All Saints Sunday Meeting Jesus: Martha

Meeting Jesus: Martha
A Message on John 11:17-27
For Jacksonville First United Methodist Church
Nov. 3, 2019 (All Saints Sunday)
By Doug Wintermute
dwinterm@yahoo.com

John 11:17-27 (NRSV)

When Jesus arrived, he found that Lazarus had already been in the tomb four days. Now Bethany was near Jerusalem, some two miles away, and many of the Jews had come to Martha and Mary to console them about their brother. When Martha heard that Jesus was coming, she went and met him, while Mary stayed at home. Martha said to Jesus, “Lord, if you had been here, my brother would not have died. But even now I know that God will give you whatever you ask of him.” Jesus said to her, “Your brother will rise again.” Martha said to him, “I know that he will rise again in the resurrection on the last day.” Jesus said to her, “I am the resurrection and the life. Those who believe in me, even though they die, will live, and everyone who lives and believes in me will never die. Do you believe this?” She said to him, “Yes, Lord, I believe that you are the Messiah, the Son of God, the one coming into the world.”

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Today is All Saints Sunday, the first Sunday after All Saints Day, which is Nov. 1.

As a matter of fact, the holiday we just had, normally associated with candy and costumes, gets its name, “Halloween,” from a contraction of “All Hallows Eve,” the day before All Saints Day

In Mexico, especially the central and southern areas, there is a cultural celebration of Día de Muertos, or “Day of the Dead.” According to the always helpful resource Wikipedia, “The multi-day holiday involves family and friends gathering to pray for and remember friends and family members who have died, and helping support their spiritual journey. In Mexican culture, death is viewed as a natural part of the human cycle. Mexicans view it not as a day of sadness but as a day of celebration because their loved ones awake and celebrate with them.”

As Christians we don’t necessarily believe that our deceased loved ones awake and celebrate with us, but we do have something that we do celebrate: resurrection.

Resurrection means raising from the dead, the restoration of life. Someone died, and yet they are brought back to life through their faith in Jesus Christ.

In preparing for this message I realized something: us preachers, particularly myself, don’t preach on resurrection as much as we should. I think I know why. We preach it at funerals, which is important, but that leads us into a false belief that we have covered the topic pretty well. The problem with that is than many of you in our congregation can’t or don’t attend funerals.

So today, All Saints Sunday, we are going to talk about resurrection.

Resurrection is at the heart of Christianity. I will go so far as to question whether you are a Christian if you don’t believe in resurrection. As we say in the Apostle’s creed,

“I believe in the Holy Spirit,
the holy catholic** church,
the communion of saints,
the forgiveness of sins,
the resurrection of the body,
and the life everlasting.”

In the scripture we read today we find that Jesus shows up at Bethany after being informed that his friend, Lazarus, has died. Lazarus is the brother of Martha and Mary, who Jesus also considered as friends.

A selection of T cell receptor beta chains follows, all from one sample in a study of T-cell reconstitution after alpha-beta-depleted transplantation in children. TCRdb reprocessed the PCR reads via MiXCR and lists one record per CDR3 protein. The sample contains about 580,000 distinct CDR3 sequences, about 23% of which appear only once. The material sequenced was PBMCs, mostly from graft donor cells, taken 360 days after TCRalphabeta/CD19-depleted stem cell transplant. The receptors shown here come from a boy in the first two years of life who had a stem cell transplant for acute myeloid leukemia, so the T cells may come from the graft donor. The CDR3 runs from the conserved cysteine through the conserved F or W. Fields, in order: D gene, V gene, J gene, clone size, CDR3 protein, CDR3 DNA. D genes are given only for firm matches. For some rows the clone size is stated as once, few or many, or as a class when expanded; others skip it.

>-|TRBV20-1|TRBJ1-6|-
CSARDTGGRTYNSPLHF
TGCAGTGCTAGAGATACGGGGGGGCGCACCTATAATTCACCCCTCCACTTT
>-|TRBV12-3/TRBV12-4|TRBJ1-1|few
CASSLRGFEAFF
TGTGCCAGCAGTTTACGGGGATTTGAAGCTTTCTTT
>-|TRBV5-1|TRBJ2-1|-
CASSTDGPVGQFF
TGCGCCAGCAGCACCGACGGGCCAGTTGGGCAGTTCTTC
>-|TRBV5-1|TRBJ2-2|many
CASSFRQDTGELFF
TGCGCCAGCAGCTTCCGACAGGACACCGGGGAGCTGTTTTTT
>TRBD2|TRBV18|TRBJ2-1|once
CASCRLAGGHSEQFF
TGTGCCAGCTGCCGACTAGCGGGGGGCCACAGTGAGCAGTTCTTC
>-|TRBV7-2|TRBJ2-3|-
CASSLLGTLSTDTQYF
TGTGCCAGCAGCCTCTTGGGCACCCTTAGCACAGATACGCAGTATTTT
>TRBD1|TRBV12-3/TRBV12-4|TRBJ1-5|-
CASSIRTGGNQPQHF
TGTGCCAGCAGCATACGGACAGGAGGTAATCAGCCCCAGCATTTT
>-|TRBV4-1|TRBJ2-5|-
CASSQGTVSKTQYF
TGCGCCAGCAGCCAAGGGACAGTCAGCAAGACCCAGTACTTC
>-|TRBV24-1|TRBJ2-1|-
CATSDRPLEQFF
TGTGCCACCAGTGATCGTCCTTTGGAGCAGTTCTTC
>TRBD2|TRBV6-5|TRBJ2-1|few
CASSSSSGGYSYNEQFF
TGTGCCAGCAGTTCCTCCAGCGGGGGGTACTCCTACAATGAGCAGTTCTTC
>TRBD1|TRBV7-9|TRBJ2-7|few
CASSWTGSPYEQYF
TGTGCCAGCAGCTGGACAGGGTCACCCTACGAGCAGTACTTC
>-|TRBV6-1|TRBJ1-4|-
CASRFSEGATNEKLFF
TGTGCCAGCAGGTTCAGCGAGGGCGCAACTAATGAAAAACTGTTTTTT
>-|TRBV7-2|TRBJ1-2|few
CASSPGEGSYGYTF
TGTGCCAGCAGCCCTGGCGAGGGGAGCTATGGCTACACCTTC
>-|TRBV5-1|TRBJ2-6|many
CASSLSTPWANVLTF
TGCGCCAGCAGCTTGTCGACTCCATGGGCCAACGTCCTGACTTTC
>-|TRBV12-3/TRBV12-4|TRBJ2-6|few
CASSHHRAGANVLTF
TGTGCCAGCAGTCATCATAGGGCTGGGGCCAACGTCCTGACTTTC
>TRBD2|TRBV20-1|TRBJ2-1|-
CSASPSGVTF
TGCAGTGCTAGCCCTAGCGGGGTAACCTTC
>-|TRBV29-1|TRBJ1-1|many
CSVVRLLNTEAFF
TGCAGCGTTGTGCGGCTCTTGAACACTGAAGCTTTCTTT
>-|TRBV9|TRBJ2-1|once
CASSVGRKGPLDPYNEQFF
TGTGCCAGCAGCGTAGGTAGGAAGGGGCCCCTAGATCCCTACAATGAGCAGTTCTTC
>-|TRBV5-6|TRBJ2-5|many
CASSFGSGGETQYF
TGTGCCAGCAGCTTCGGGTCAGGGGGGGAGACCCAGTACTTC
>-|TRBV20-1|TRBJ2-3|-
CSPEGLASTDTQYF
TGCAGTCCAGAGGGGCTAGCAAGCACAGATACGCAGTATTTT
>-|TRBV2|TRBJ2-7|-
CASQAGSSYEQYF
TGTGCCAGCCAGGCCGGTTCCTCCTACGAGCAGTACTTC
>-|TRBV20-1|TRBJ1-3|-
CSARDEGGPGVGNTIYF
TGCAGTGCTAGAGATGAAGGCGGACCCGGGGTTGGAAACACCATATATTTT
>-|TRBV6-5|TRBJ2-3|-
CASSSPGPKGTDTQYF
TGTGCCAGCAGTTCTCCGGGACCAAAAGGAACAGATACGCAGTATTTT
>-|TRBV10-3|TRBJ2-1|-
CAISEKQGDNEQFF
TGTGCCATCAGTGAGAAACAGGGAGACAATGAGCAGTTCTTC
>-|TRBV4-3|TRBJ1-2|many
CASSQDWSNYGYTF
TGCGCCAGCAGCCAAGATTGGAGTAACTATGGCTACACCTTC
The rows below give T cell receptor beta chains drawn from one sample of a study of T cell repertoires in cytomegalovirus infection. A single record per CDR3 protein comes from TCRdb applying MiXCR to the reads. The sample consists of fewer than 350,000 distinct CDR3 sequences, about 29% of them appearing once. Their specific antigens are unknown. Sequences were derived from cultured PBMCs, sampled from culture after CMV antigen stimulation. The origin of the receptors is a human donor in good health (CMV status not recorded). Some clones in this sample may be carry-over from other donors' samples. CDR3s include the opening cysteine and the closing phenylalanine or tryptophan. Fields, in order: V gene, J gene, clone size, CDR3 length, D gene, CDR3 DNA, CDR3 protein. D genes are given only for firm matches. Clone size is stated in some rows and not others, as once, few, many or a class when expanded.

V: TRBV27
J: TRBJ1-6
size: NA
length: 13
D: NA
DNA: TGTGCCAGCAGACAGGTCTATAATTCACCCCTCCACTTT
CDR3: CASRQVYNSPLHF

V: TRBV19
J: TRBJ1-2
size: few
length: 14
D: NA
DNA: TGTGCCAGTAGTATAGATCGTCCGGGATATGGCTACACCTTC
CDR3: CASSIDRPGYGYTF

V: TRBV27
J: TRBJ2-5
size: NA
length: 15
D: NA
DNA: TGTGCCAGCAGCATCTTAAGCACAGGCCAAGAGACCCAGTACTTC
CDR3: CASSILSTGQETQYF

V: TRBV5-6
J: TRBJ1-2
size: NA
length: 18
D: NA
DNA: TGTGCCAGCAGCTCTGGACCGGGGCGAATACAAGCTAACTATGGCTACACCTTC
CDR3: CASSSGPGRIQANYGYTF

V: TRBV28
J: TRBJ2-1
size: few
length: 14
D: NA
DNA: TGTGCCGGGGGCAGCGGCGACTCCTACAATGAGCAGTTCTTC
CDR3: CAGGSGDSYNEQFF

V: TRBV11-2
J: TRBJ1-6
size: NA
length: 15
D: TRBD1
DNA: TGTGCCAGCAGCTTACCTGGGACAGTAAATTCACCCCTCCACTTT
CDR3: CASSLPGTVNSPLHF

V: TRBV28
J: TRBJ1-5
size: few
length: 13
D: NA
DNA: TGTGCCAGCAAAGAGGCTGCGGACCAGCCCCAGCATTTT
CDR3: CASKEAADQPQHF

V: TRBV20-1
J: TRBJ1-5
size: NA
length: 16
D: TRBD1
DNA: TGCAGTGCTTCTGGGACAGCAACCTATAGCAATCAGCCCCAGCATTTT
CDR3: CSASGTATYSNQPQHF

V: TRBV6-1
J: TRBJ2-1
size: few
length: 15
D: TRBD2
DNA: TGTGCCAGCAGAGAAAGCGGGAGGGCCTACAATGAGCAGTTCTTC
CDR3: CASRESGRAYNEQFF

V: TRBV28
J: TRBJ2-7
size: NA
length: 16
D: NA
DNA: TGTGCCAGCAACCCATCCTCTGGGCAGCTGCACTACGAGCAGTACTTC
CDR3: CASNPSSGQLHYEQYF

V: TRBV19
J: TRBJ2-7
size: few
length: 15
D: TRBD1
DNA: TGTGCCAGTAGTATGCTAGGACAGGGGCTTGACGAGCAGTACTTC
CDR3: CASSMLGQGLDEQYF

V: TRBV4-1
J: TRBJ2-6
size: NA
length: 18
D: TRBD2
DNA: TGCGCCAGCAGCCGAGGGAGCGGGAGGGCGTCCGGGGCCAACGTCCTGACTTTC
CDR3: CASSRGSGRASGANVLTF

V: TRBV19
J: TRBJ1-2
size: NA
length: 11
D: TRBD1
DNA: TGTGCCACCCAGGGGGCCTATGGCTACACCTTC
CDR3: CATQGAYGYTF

We usually look at this section of scripture and focus on the fact that Jesus raises Lazarus from the dead, even though Lazarus has been in the tomb for four days. Today, however, I want to focus on something Jesus says to Martha: “I am the resurrection and the life. Those who believe in me, even though they die, will live, and everyone who lives and believes in me will never die.”

Lazarus being resurrected from the dead foreshadows Jesus’ own death and resurrection. But he proclaims to Martha what will happen after his own death, except he says it in present tense, which means he already has the power of resurrection.

Listen to this paraphrase from The Message: “You don’t have to wait for the End. I am, right now, Resurrection and Life. The one who believes in me, even though he or she dies, will live. And everyone who lives believing in me does not ultimately die at all.”

Did you catch that last sentence? “And everyone who lives believing in me does not ultimately die at all.”

This All Saints Sunday we recognize those of our congregation who have died since the last All Saints Sunday. It’s a pretty long list, and there are so many long-time, faithful, members’ names on that list. We miss them. We mourn their passing.

And yet we are comforted because we know that’s not the end of the story. We know about the resurrection of the dead, and that not only comforts us, but it gives us hope and courage for the future. Death does not win. Love does.

So my challenge to you this week is to remember and celebrate that we are a resurrection people! That gives us hope! That gives us joy, not only for ourselves but for all the saints that have gone on before us.

And that gift, that grace, is given to us by Jesus Christ, God’s only son, who willingly went to his death on a cross so that we might have that grace and hope.

So as we mourn those who have joined the church triumphant, we remember the words of the old hymn: “When we all get to heaven, what a day of rejoicing that will be! When we all see Jesus we’ll sing and shout the victory!”

In the name of the Father, the Son, and the Holy Spirit, Amen.

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